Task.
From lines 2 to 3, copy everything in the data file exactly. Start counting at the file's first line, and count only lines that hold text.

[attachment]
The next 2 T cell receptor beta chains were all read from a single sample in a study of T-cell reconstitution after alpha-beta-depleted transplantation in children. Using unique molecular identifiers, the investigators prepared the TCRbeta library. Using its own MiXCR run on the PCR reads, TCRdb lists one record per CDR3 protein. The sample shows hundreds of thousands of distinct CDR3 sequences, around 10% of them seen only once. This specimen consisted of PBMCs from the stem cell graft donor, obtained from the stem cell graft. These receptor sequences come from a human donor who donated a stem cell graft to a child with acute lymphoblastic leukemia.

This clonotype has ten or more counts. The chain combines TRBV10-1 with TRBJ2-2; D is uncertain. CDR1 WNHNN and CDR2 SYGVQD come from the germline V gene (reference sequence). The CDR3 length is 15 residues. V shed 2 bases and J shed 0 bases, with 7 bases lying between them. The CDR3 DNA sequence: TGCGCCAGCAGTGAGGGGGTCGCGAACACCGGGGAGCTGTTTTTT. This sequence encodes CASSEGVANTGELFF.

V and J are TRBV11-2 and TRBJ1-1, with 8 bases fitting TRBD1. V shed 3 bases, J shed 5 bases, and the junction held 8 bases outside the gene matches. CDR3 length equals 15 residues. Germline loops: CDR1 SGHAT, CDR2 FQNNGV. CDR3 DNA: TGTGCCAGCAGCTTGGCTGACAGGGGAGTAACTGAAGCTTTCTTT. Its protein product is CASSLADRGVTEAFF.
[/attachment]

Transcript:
This clonotype has ten or more counts. The chain combines TRBV10-1 with TRBJ2-2; D is uncertain. CDR1 WNHNN and CDR2 SYGVQD come from the germline V gene (reference sequence). The CDR3 length is 15 residues. V shed 2 bases and J shed 0 bases, with 7 bases lying between them. The CDR3 DNA sequence: TGCGCCAGCAGTGAGGGGGTCGCGAACACCGGGGAGCTGTTTTTT. This sequence encodes CASSEGVANTGELFF.

V and J are TRBV11-2 and TRBJ1-1, with 8 bases fitting TRBD1. V shed 3 bases, J shed 5 bases, and the junction held 8 bases outside the gene matches. CDR3 length equals 15 residues. Germline loops: CDR1 SGHAT, CDR2 FQNNGV. CDR3 DNA: TGTGCCAGCAGCTTGGCTGACAGGGGAGTAACTGAAGCTTTCTTT. Its protein product is CASSLADRGVTEAFF.